My favorite public servant is retired now, but I’m hoping the American public, the retirement savings industry and the Trump administration won’t let her down.
Gallup has been asking Americans since 1946 to name the individual they most admire and the top vote-getter usually is a political figure like George H.W. Bush or Barack Obama. My hero is Phyllis Borzi, and while never an elected politician, her accomplishments are having an outsized impact on the retirement plans of regular Americans.
Before retiring herself early this year, Borzi spent eight years in the Obama administration as the Department of Labor’s assistant secretary for employee benefits security. That long title put her in charge of the Employee Benefits Security Administration and made her the architect of a new federal regulation that requires financial investment advisers to put their clients’ best interests ahead of their own.
The regulation, now partially in effect, is designed to prevent the conflicts of interest that arise when investment advisors recommend mutual funds that pay them the highest commissions.
Determined and tough-minded Borzi is generally recognized as the driving force behind the fiduciary standard, but those of us who have worked with her know she’s done so much more. Her path to her signature accomplishment followed a winding road that taught Borzi the U.S. financial system was not working for all Americans.
Born into a close-knit Italian family in New York, she started her professional life as a high school English teacher before deciding to go to law school. While earning her law degree in the 1970s, she got a part-time job at a consulting firm helping clients understand a new law known as ERISA, or the Employee Retirement Income Security Act, which set standards for private-sector pension plans.
Borzi then became a congressional staffer in 1979, working on employee benefits, and drafted a large piece of COBRA, the 1985 law that guarantees health benefits at some cost to workers after leaving a job. She worked as a research professor for 16 years at the George Washington University Medical Center’s School of Public Health and Health Services.
When she arrived at the Labor Department in 2009, Borzi set her sights on correcting a fundamental injustice embedded in the original ERISA, allowing retirement advisors to recommend “suitable” investments that might not be in the client’s best interest.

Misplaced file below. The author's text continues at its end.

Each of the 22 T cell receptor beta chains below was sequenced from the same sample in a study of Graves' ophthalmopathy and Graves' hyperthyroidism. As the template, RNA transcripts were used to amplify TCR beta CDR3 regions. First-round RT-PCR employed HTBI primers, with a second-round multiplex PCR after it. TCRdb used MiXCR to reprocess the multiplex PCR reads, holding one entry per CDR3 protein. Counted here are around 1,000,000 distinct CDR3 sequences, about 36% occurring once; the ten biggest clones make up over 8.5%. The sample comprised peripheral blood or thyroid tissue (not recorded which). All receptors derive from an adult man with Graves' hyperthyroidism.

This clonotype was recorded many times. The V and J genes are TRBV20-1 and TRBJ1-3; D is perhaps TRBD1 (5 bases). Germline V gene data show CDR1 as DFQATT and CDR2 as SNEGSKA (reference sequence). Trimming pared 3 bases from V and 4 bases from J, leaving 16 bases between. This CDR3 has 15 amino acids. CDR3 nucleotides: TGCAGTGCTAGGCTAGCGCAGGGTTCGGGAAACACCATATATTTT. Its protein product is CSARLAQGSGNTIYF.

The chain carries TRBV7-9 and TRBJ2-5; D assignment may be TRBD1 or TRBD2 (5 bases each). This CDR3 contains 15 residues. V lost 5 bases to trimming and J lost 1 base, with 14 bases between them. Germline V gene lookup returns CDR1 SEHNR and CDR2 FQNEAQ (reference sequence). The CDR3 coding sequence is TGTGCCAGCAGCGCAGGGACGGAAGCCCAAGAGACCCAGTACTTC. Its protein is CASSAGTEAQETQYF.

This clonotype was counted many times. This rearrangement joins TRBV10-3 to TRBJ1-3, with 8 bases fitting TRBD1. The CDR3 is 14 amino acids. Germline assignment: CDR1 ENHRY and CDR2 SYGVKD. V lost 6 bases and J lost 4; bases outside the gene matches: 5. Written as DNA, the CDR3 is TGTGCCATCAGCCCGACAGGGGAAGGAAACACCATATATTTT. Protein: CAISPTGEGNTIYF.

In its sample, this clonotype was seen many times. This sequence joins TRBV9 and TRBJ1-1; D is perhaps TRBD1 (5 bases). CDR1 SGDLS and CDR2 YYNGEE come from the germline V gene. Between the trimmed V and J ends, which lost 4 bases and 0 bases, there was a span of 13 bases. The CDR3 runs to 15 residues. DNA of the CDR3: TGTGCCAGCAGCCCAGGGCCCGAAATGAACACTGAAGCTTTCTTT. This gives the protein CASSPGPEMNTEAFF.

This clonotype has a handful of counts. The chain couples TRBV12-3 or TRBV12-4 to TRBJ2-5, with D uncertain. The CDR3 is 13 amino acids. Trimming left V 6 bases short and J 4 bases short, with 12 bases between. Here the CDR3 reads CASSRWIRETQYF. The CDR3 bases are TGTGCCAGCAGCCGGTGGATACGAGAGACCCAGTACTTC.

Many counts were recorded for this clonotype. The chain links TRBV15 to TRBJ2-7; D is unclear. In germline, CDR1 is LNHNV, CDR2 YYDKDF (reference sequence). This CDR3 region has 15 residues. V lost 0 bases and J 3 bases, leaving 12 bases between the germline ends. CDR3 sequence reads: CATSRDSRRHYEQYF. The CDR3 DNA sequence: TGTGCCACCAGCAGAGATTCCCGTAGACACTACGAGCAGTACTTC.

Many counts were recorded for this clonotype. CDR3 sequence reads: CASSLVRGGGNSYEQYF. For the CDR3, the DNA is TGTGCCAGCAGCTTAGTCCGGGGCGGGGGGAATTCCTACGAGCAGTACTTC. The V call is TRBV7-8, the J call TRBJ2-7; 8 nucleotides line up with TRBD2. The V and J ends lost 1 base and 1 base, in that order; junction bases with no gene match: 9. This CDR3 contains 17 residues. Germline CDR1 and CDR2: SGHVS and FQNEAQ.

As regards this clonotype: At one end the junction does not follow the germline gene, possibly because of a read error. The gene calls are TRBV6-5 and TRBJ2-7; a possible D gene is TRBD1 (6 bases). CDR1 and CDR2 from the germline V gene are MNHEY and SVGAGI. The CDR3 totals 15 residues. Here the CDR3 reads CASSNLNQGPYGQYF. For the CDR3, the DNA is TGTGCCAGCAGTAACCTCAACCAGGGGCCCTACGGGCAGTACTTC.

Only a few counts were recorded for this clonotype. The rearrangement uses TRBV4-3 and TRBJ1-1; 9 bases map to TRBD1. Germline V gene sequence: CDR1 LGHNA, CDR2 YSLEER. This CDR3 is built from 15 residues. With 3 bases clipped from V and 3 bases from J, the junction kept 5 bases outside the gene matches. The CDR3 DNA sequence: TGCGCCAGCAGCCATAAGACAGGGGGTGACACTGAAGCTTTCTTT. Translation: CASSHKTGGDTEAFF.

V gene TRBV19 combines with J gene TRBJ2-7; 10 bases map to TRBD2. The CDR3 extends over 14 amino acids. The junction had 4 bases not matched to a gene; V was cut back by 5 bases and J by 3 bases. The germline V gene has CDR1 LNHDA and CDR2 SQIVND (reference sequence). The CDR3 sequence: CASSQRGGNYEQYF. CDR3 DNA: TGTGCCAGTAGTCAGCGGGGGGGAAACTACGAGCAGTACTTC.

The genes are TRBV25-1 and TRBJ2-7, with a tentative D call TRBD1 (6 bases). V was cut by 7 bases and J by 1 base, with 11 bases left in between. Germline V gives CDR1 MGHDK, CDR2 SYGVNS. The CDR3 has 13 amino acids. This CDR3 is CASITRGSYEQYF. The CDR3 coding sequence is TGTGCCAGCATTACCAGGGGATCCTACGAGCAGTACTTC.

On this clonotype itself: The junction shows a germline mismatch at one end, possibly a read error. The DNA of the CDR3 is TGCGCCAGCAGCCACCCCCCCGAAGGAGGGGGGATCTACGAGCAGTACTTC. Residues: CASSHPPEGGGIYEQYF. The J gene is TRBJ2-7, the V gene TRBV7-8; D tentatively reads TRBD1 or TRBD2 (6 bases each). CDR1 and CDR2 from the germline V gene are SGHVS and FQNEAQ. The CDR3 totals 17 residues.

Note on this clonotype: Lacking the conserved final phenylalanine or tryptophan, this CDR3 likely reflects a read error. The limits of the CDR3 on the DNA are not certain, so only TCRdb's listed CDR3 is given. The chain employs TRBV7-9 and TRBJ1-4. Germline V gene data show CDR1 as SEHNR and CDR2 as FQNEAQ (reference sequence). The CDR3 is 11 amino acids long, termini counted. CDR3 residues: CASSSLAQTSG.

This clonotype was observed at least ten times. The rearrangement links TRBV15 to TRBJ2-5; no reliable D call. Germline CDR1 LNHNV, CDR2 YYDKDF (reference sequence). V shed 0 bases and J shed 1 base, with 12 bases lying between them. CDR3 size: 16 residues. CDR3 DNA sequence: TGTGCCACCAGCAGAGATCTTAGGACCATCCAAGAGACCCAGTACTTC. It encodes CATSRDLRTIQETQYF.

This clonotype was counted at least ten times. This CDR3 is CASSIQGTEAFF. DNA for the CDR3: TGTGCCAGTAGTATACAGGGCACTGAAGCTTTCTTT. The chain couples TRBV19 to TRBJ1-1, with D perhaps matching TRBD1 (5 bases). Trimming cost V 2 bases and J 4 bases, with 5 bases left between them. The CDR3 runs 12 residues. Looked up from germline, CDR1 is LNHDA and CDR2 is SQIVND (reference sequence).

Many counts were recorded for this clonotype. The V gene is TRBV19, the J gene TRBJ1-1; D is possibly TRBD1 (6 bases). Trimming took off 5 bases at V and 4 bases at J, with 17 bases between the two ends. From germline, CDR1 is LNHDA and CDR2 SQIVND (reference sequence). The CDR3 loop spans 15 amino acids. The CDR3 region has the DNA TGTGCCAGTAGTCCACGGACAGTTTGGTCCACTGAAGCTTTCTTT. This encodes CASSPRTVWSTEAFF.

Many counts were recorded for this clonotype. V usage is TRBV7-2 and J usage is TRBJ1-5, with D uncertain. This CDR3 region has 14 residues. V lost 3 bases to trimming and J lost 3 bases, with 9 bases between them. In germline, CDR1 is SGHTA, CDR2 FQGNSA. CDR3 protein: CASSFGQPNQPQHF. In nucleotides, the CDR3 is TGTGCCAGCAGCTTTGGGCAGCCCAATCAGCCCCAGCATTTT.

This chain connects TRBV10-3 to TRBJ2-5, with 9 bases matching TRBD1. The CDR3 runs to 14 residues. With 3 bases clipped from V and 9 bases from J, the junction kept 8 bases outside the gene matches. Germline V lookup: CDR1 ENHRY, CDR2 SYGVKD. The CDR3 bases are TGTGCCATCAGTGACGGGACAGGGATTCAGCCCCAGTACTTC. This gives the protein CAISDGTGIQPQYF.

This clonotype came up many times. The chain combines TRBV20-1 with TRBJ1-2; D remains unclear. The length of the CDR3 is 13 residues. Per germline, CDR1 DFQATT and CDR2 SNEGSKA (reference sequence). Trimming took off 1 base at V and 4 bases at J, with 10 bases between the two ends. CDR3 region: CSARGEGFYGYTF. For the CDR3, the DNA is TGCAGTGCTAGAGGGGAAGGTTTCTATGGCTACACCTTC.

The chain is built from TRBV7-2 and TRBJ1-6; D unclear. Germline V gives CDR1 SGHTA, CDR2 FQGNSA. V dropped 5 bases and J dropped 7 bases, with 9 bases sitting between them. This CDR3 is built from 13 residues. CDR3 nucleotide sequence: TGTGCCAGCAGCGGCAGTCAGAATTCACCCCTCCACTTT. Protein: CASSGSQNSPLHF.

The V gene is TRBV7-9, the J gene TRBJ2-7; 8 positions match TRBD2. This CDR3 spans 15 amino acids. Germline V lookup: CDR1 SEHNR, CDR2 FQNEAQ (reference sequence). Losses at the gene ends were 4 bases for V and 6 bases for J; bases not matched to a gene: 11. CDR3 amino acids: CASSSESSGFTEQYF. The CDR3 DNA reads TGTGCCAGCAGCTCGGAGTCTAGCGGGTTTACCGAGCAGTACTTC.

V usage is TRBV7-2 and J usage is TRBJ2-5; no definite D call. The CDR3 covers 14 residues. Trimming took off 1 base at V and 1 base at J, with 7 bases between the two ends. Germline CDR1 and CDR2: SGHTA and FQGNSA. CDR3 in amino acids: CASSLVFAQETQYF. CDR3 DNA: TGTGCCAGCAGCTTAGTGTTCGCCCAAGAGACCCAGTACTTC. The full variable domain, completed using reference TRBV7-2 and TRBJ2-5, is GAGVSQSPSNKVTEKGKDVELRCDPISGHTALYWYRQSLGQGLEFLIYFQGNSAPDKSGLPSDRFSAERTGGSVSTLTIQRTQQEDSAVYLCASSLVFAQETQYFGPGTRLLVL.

Borzi did all the right research. She wrote a draft rule, but it garnered almost no support. Indeed, the advisory industry went into attack mode and despite Borzi’s powerful testimony before Congress, the Labor Department pulled the proposal back in 2011.
The retirement advisory industry then put extraordinary pressure on the administration to fire Borzi, but President Obama refused to do so. I had the pleasure of meeting her a few months later in October 2011. She had heard we were launching an advisory firm to provide Americans with low-cost investment options while embracing the “best interest” fiduciary standard.
In that meeting, Borzi made clear she might have had to retreat on the first draft rule, but had no intention of surrendering. Borzi’s long journey to getting the fiduciary rule promulgated was extraordinary. It took multiple years. A new version of the rule was proposed in 2015 with the political backing of President Obama and Labor Secretary Thomas Perez, but a lengthy and complicated public comment period delayed action until last year. The final version of the rule was issued in April 2016 and part of it became effective this past June 9. Full implementation, including enforcement, was scheduled for Jan. 1, 2018, but now is in doubt.
The Trump administration has just proposed delaying full implementation until July 1, 2019, to allow a “reassessment.” Republicans in Congress have introduced legislation to kill the new standard in its entirety. The new chairman of the Securities & Exchange Commission has suggested the Labor Department needs to work with his agency to devise the proper approach.
Phyllis Borzi already has identified the proper approach. It’s not difficult to understand and it protects the retirement futures of mainstream Americans: financial advisors should do what’s best for their clients. And that’s why Phyllis Borzi is my hero.
Scott Puritz is a managing director at Rebalance IRA and a member of the firm’s Investment Committee. He holds an M.B.A. from the Harvard Business School and is a nationally recognized retirement investing expert.